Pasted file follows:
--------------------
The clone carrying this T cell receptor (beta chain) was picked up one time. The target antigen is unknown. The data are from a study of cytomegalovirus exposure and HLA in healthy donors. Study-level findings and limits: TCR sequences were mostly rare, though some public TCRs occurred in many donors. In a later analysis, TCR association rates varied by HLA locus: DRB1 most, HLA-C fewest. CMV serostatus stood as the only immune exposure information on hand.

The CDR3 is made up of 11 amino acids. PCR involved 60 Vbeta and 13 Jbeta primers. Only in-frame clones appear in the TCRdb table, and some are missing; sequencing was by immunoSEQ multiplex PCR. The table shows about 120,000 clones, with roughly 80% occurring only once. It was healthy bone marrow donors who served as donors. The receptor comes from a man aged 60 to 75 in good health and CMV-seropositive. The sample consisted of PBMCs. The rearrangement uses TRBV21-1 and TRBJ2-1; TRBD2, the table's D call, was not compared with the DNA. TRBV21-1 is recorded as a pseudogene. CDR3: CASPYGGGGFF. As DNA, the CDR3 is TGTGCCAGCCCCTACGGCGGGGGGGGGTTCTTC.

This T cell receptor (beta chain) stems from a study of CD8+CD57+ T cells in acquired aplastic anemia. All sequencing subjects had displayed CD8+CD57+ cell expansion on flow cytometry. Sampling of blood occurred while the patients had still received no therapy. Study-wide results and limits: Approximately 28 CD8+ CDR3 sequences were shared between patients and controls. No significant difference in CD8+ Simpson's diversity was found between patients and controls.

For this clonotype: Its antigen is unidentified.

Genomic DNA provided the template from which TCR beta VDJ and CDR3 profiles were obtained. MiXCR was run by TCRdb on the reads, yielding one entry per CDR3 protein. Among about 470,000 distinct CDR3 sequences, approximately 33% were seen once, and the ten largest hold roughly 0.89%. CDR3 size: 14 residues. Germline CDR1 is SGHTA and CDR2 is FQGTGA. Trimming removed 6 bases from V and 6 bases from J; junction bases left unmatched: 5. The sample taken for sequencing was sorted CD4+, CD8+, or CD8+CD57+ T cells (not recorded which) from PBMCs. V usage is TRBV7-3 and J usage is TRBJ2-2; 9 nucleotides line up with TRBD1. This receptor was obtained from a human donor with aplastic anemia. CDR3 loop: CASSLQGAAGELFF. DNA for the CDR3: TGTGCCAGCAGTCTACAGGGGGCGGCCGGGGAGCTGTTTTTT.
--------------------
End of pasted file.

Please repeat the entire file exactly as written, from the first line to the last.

The clone carrying this T cell receptor (beta chain) was picked up one time. The target antigen is unknown. The data are from a study of cytomegalovirus exposure and HLA in healthy donors. Study-level findings and limits: TCR sequences were mostly rare, though some public TCRs occurred in many donors. In a later analysis, TCR association rates varied by HLA locus: DRB1 most, HLA-C fewest. CMV serostatus stood as the only immune exposure information on hand.

The CDR3 is made up of 11 amino acids. PCR involved 60 Vbeta and 13 Jbeta primers. Only in-frame clones appear in the TCRdb table, and some are missing; sequencing was by immunoSEQ multiplex PCR. The table shows about 120,000 clones, with roughly 80% occurring only once. It was healthy bone marrow donors who served as donors. The receptor comes from a man aged 60 to 75 in good health and CMV-seropositive. The sample consisted of PBMCs. The rearrangement uses TRBV21-1 and TRBJ2-1; TRBD2, the table's D call, was not compared with the DNA. TRBV21-1 is recorded as a pseudogene. CDR3: CASPYGGGGFF. As DNA, the CDR3 is TGTGCCAGCCCCTACGGCGGGGGGGGGTTCTTC.

This T cell receptor (beta chain) stems from a study of CD8+CD57+ T cells in acquired aplastic anemia. All sequencing subjects had displayed CD8+CD57+ cell expansion on flow cytometry. Sampling of blood occurred while the patients had still received no therapy. Study-wide results and limits: Approximately 28 CD8+ CDR3 sequences were shared between patients and controls. No significant difference in CD8+ Simpson's diversity was found between patients and controls.

For this clonotype: Its antigen is unidentified.

Genomic DNA provided the template from which TCR beta VDJ and CDR3 profiles were obtained. MiXCR was run by TCRdb on the reads, yielding one entry per CDR3 protein. Among about 470,000 distinct CDR3 sequences, approximately 33% were seen once, and the ten largest hold roughly 0.89%. CDR3 size: 14 residues. Germline CDR1 is SGHTA and CDR2 is FQGTGA. Trimming removed 6 bases from V and 6 bases from J; junction bases left unmatched: 5. The sample taken for sequencing was sorted CD4+, CD8+, or CD8+CD57+ T cells (not recorded which) from PBMCs. V usage is TRBV7-3 and J usage is TRBJ2-2; 9 nucleotides line up with TRBD1. This receptor was obtained from a human donor with aplastic anemia. CDR3 loop: CASSLQGAAGELFF. DNA for the CDR3: TGTGCCAGCAGTCTACAGGGGGCGGCCGGGGAGCTGTTTTTT.